“Our attitude was, ‘Binghamton, where is that?’” UM guard Denis Clemente said after the loss. “Everybody thought, ‘We’re from the ACC. We’re going to beat them.’”

As Miami Herald reporter Manny Navarro wrote, “Binghamton didn’t get the memo.”

In his game-day talk with the team, Van Gundy also spoke about being responsible — responsible to your teammates on the floor. The Bearcats surely took that to heart, as they played like a cohesive team in the decisive second half, and shot a school-record 71% to earn the victory. With Forbes and senior guard Steve Proctor (20 pts.) leading the way, BU hit 17-of-24 from the floor, held the rebounding edge and sank the crucial free throws in the closing minutes to seal the win.

“We worked too hard NOT to win this game,” Forbes said afterwards. “We had chemistry and everything just clicked tonight. We all bonded and everyone played a role.”

Everyone had to. The Bearcats were put behind the proverbial eight ball immediately, as they were whistled for five fouls in the first four minutes of the game and 16 fouls in the first half. Miami was already shooting the 1-and-1 bonus after just six minutes and the foul calls forced an exacerbated Walker to shuffle his lineup.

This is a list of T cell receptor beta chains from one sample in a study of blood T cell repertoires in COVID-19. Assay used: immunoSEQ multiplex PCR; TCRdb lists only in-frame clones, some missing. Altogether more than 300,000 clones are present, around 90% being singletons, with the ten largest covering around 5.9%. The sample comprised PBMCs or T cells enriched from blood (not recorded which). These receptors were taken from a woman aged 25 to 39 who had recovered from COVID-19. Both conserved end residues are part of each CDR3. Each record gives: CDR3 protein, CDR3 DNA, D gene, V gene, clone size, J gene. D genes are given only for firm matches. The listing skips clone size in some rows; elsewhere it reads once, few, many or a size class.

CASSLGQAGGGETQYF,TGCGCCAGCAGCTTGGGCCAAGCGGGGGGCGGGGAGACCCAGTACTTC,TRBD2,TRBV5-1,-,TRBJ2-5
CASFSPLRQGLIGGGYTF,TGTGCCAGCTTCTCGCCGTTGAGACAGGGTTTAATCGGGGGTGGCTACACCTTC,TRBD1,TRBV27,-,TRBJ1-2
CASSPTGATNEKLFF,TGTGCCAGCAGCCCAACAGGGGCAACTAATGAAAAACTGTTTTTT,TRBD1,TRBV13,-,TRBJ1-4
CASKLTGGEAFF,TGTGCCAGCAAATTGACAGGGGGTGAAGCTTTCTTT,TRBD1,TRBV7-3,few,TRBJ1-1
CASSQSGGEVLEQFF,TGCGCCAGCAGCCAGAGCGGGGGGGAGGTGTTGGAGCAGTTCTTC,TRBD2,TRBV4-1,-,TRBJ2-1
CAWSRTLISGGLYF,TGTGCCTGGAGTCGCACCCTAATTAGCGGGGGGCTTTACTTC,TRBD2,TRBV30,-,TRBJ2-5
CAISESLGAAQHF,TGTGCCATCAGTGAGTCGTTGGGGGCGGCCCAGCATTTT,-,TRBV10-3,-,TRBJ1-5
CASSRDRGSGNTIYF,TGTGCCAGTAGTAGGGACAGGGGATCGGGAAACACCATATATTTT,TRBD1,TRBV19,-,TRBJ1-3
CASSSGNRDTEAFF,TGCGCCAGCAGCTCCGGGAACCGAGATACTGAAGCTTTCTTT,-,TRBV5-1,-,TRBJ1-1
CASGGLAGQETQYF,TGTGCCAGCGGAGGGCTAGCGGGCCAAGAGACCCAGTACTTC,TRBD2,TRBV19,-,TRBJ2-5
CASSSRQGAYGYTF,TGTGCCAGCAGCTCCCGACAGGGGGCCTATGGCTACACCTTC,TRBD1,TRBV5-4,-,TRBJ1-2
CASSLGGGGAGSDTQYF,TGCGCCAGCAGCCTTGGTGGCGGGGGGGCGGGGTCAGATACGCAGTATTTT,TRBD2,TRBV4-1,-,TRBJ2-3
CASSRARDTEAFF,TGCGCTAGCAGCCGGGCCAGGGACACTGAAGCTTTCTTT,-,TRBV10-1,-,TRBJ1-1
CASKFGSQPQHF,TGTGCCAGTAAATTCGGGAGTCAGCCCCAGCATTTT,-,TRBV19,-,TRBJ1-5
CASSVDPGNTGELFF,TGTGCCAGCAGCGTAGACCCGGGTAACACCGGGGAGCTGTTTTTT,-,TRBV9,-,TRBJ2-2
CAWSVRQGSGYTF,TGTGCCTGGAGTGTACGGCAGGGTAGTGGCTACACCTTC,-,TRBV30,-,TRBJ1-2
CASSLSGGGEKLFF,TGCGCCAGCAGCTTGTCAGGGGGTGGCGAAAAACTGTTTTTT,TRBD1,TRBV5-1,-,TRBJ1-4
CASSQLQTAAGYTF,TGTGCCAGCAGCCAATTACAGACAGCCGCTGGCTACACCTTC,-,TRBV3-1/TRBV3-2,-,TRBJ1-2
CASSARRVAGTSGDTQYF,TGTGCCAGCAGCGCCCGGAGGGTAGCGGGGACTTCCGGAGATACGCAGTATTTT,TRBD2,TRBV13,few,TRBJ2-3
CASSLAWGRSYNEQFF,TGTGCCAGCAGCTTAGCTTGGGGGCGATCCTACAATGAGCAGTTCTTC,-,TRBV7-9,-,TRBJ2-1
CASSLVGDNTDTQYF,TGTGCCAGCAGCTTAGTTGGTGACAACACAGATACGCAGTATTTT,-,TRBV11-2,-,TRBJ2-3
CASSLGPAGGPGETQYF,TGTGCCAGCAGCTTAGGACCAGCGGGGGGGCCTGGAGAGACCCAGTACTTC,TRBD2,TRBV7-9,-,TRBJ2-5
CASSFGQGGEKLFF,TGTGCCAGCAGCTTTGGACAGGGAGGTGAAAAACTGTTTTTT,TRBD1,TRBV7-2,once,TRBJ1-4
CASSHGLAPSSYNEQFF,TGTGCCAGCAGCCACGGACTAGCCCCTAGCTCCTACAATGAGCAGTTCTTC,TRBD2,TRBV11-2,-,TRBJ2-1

While Forbes and Proctor provided most of the scoring punch, Serbian freshman Lazar Trifunovic showed off an array of inside moves and short hooks that belied his experience. Trifunovic scored 10 of his 13 points in the second half, including six during a 2:41 span as the teams traded buckets at a fast pace.

Senior starting guard Troy Hailey, the team’s only four-year player and a 47% shooter from beyond the arc, was tagged with four fouls in the first half and was limited to just 14 minutes of action — his season low. But there was Hailey in the closing seconds, with BU clinging to a 77-74 lead, grabbing a key defensive rebound and calmly sinking both free throws with 9.4 seconds left to seal the win.

Senior forward Duane James outmuscled Miami players on the glass and grabbed a game-high eight rebounds. James, a Miami native, benefitted from Walker’s practice of scheduling games against prominent teams in each players’ hometowns before they graduate. His friends and family were among an estimated 300 boisterous Binghamton fans who savored the victory.

In the end, an exhausted and sweat-drenched Walker shared his own personal triumph with Van Gundy and Stan’s father, Bill Van Gundy, who coached both men at SUNY Brockport in the early 1980s. Five years ago, Binghamton’s near-upset of the Tar Heels in the Dean Smith Center made national headlines — but it was a loss. This time around, the little guy, the humble and responsible little guy took it a step further. Binghamton delivered the knockout blow and chalked up victory number one against the elite ACC.

Early the next morning, the team boarded the plane with a two-game sweep of Florida opponents and a three-game win streak as carry-on luggage. And the plane ride back to Binghamton was as smooth as could be.

Releases